“From a sudden and unprovided death, spare us O Lord.”

After the Boston bombings I posted about the serious prayer which all Catholics should say:

A subitanea et improvisa morte… From a sudden and unprovided death, spare us O Lord.”

A sudden death can be a blessing.

A sudden and unprovided death is a horrifying prospect.

In this light, a reader sent me a link to the UK’s Daily Mail which provides photos taken in my native Minnesota along the North Shore of Lake Superior… near to where the group of priests I belong to have often met in the summer.

Click for a larger version

We don’t know the moment.

GO TO CONFESSION!

 

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About Fr. John Zuhlsdorf

Fr. Z is the guy who runs this blog. o{]:¬)
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18 Responses to “From a sudden and unprovided death, spare us O Lord.”

  1. APX says:

    I was thinking this today during Mass when the ground and church began to shake and the lights above me were rattling. Construction next door is pounding giant poles into the ground.

  2. VexillaRegis says:

    In this case the eath of the mouse was unexpected, but he is provided for!

  3. Jon says:

    At my FSSP parish, I had a friend whose wife has been suffering from an aggressive lymphoma. She recently finished an exhausting round of chemo. He was her constant support through the ordeal. Each week I’d talk and joke with him. I saw him just a week ago at Mass. That evening, he was stricken by a massive stroke. He lay in a coma for a week, and this past Sunday, at the very time the parish prayed for him at Mass, he died. Although in his 70′s, he appeared hale and hearty only the week before, and now leaves his poor wife in devastation.

    His funeral is this Thursday. In your charity please pray for his soul, and as Father never tires of saying – go to confession.

  4. acardnal says:

    From what I know about owls, they use their ears as much as their eyes when hunting. They can actually hear rodents moving underneath the snow!

    There was a young, great grey owl in southern Wisconsin recently. A long way from his normal hunting grounds of Canada and quite unusual in these environs. He was roosting near a brewery. A true Wisconsinite at heart, I think.

    http://host.madison.com/news/local/environment/owl-roosting-in-middleton-creates-stir-shows-winter-s-effects/article_a4dc2e00-9801-11e2-875b-001a4bcf887a.html

  5. MouseTemplar says:

    OK. I went to confession last night and was careful today. Thought all day it would be good timing if a bus were to hit me.
    I had to share this. I keep it up on my computer to remind me exactly of the possibility:
    http://like-a-boss.org/2011/04/03/ice-fishing-like-a-boss/

  6. Nicholas says:

    I find the second picture unbearably cute. What a way to end a solemn point. XP

  7. Jean Marie says:

    Fr. Z – I’m a member of the Universal Living Rosary Association and they recently sent me this pray I would like to share with everyone because it seems very appropriate:

    Offering of Holy Communion as Viaticum
    “My God, if I am to die today or suddenly, at any time, I wish to receive Holy Communion as my Viaticum. I desire that my last food may be the Body and Blood of my Savior and Redeemer; my last words, Jesus, Mary and Joseph; my last affection, an act of pure love of God and of perfect contrition for my sins; my last consolation to die in Thy Holy Grace and in Thy Holy Love. Amen.”

    May Our Lord grant each and everyone of us this great mercy!

  8. Parochus says:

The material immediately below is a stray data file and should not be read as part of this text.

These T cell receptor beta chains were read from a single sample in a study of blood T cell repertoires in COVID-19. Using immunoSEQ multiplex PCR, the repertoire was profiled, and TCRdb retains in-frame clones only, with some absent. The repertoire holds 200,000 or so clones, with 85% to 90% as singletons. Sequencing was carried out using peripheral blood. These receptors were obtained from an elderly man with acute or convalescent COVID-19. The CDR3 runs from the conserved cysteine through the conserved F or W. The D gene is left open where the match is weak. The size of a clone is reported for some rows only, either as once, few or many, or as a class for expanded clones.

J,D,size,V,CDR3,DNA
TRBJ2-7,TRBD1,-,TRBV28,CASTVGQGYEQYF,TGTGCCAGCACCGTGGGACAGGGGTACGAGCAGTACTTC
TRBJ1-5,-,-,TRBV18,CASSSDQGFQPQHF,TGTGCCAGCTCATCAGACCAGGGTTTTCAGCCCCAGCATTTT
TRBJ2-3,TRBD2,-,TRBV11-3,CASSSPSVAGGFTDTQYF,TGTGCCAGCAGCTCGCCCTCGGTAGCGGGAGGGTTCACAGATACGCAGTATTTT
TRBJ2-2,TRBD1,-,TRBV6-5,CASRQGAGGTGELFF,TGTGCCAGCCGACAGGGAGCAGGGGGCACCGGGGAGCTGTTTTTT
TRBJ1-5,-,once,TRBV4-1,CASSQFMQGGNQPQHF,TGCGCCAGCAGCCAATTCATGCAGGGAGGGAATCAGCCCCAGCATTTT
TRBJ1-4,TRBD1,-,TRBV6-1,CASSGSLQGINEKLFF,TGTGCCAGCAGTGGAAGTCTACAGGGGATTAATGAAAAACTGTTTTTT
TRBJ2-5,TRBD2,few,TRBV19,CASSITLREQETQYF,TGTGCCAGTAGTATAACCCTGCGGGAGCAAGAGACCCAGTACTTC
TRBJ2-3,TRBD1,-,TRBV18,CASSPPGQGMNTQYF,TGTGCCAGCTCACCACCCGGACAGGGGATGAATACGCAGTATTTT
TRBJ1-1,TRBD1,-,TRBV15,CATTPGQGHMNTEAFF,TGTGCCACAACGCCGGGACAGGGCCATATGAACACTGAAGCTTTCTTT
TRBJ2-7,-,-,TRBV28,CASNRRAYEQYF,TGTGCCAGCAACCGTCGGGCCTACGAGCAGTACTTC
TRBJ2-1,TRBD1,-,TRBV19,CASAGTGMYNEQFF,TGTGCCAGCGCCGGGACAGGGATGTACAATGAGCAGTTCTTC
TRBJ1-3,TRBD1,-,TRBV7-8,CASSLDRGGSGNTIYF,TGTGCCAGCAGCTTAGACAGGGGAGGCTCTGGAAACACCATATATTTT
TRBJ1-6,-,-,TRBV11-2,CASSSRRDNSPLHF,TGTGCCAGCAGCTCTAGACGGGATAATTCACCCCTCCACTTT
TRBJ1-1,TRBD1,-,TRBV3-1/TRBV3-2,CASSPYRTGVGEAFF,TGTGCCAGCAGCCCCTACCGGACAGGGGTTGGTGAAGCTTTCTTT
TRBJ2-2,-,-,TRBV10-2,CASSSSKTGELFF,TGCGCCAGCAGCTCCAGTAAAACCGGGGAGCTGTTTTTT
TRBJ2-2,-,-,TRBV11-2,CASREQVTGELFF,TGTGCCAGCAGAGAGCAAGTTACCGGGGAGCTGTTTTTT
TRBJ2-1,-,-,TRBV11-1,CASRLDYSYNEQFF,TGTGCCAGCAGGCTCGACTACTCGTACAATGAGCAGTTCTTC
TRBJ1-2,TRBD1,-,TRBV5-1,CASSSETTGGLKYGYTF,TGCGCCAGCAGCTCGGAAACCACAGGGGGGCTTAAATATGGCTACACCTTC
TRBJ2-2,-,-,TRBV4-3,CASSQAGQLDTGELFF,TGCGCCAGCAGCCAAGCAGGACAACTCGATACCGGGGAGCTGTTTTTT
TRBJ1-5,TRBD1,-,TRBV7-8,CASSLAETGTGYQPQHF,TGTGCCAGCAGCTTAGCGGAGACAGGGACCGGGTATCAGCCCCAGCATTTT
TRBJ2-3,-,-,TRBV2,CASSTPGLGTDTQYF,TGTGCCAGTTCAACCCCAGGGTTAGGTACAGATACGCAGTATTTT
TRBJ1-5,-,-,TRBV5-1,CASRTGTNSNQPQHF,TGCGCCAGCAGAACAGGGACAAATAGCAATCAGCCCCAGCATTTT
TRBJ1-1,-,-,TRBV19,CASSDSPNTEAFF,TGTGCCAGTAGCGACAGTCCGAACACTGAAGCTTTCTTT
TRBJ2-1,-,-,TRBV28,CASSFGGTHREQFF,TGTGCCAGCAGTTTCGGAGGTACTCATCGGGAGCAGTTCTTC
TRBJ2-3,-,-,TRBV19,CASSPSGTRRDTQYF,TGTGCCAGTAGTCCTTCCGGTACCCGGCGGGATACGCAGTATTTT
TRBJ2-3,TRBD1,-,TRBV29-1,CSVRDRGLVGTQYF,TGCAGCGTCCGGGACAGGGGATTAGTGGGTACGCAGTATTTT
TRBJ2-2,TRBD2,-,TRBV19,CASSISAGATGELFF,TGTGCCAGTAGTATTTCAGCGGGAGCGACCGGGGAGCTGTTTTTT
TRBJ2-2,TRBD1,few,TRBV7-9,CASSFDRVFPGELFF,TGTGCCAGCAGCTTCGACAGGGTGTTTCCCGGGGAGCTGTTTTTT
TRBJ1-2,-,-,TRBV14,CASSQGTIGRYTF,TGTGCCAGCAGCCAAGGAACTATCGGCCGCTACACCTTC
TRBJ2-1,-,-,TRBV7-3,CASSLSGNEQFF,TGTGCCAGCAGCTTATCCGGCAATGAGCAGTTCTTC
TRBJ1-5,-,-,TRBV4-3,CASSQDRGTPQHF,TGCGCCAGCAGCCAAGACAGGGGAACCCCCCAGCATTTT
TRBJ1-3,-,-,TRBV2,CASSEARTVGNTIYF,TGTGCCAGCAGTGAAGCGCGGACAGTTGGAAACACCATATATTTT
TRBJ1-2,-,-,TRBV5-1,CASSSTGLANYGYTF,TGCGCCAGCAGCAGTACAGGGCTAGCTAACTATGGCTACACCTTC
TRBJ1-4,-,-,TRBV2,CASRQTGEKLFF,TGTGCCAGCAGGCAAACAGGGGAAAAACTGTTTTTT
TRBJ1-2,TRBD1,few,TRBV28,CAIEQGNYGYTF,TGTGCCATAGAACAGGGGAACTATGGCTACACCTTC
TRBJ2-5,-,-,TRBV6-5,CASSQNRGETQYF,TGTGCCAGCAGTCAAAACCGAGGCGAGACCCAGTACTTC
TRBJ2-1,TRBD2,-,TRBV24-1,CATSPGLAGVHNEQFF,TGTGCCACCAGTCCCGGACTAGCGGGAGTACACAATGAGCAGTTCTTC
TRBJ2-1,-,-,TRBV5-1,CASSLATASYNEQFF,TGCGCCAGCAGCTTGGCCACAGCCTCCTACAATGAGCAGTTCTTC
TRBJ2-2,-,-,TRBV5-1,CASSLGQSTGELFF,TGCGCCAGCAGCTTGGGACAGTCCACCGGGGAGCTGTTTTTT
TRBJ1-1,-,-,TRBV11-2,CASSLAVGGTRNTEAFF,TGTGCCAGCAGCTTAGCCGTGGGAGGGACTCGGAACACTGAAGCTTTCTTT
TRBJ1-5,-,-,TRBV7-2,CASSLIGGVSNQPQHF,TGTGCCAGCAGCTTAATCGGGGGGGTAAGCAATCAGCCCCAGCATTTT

A small point, but Lewis and Short would suggest “from sudden and unexpected death” or “from sudden and unforeseen death,” rather than “unprovided” death. The latter isn’t quite the sense of the Latin, and, in any case, what the English translator probably meant was “death that was unprovided for,” since if death occurred, it obviously was “provided.” [Use "unprovided" and then explain it. Watch the lightbulbs click on... or looks of horror appear.]

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  10. Suburbanbanshee says:

    The English translator meant exactly what he said. It is not his fault if the readers have a smaller dictionary than he did, or if language changes in unpredictable ways.

    “Not warned of or made ready for” is still a valid definition of “unprovided.”

  11. MikeM says:

    Oh boy. Those pictures, in this context, were simultaneously hilarious and terrifying. Point made. That trip to the Confessional that I’ve dodged for a few weeks needs to happen.

    [Click on the top image for a big version. Look at those talons.]

  12. Some of you – of higher taste and intellect – enjoy references to the Aubrey/Maturin series.

    Do you remember the exchange in the first book, Master and Commander, when Stephen is on shore and the crew exchange expressions of gloom about having to take on prisoners at the behest of a superior officer.

    ‘And think of our poor doctor, all alone among them damned trees – why, there might be owls.

  13. rcg says:

    What a beautiful bird.

  14. Andrew says:

    Parochus:

    Nota bene: improvisus vs improvidus.

    There is a distinction between a death that is unforseen (improvisa) and a death that is not provided for (improvida).

  15. Skeinster says:

    Go to confession.
    Because I can state from personal experience one’s last thoughts as your car careens across three lanes of highway are not the Act of Contrition.

  16. Parochus says:

    Andrew, PRECISELY there is a distinction. That is the point I was making. Now go back and REREAD which word is used in the Latin text!

    Suburbanbanshee, if the translator meant exactly what he said, then he MISUNDERSTOOD the Latin. Haven’t we already had enough experience over the last 45 years with maladroit translations?

  17. NoraLee9 says:

    Skeinster: exactly. Well said.

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